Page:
What makes one overly sensitive to sound?
I'm a man who just turned 30, and I've been extra-sensitive to sound for my whole life. It's so severe, I'm starting to think something's wrong with me. Is there a mental condition that can make a person overly sensitive to sound?
Extra sensitivity to sound is known as hyperacusis and has a large list of possible causes. If it is caused by a disease, infection, or tumor, it is almost always associated with other symptoms. For this reason, I cannot narrow down the possible causes of your symptoms, but I can give you a broad idea of what some of the possibilities are. This is a problem that usually is initially worked up by your primary care physician. Both neurologists and ENT doctors sometimes will see patients with hyperacusis as well. Intermittent hyperacusis can be caused by migraine headaches, but you would have the other symptoms that go along with migraines. New onset hyperacusis can be caused by conditions such as meningitis, Lyme disease, head trauma, viral infections, Bell's Palsy, or some brain tumors. These conditions have many associated symptoms that are the focus of each disease. Life long hyperacusis is much more unusual and more likely to be benign. Patients will most often have associated tinnitus (ringing in the ears) and occasionally vertigo (sensation that room is spinning) or nausea. You would need a workup to determine the cause (if any) before initiating treatment. Good luck.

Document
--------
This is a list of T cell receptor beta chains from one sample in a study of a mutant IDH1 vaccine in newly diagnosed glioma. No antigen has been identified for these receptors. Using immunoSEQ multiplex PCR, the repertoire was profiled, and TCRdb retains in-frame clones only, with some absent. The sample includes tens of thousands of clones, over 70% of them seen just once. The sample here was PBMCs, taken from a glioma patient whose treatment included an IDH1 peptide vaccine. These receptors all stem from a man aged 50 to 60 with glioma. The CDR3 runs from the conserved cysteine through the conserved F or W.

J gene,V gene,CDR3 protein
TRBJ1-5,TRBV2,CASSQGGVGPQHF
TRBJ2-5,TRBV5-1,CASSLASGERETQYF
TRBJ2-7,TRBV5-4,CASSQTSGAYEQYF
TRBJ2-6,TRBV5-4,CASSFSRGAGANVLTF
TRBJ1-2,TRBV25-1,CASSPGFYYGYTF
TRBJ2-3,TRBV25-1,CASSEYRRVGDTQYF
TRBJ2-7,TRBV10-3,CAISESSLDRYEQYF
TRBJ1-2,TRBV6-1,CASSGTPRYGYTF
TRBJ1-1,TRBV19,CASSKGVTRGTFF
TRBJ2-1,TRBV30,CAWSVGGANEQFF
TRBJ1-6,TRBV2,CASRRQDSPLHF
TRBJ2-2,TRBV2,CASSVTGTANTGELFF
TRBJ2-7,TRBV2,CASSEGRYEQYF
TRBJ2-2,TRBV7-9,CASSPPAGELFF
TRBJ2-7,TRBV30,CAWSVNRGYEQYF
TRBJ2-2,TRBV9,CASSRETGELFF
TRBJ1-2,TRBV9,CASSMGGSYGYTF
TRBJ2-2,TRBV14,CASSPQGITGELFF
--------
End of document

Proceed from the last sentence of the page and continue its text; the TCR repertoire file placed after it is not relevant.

This answer is for general informational purposes only and is not a substitute for professional medical advice.
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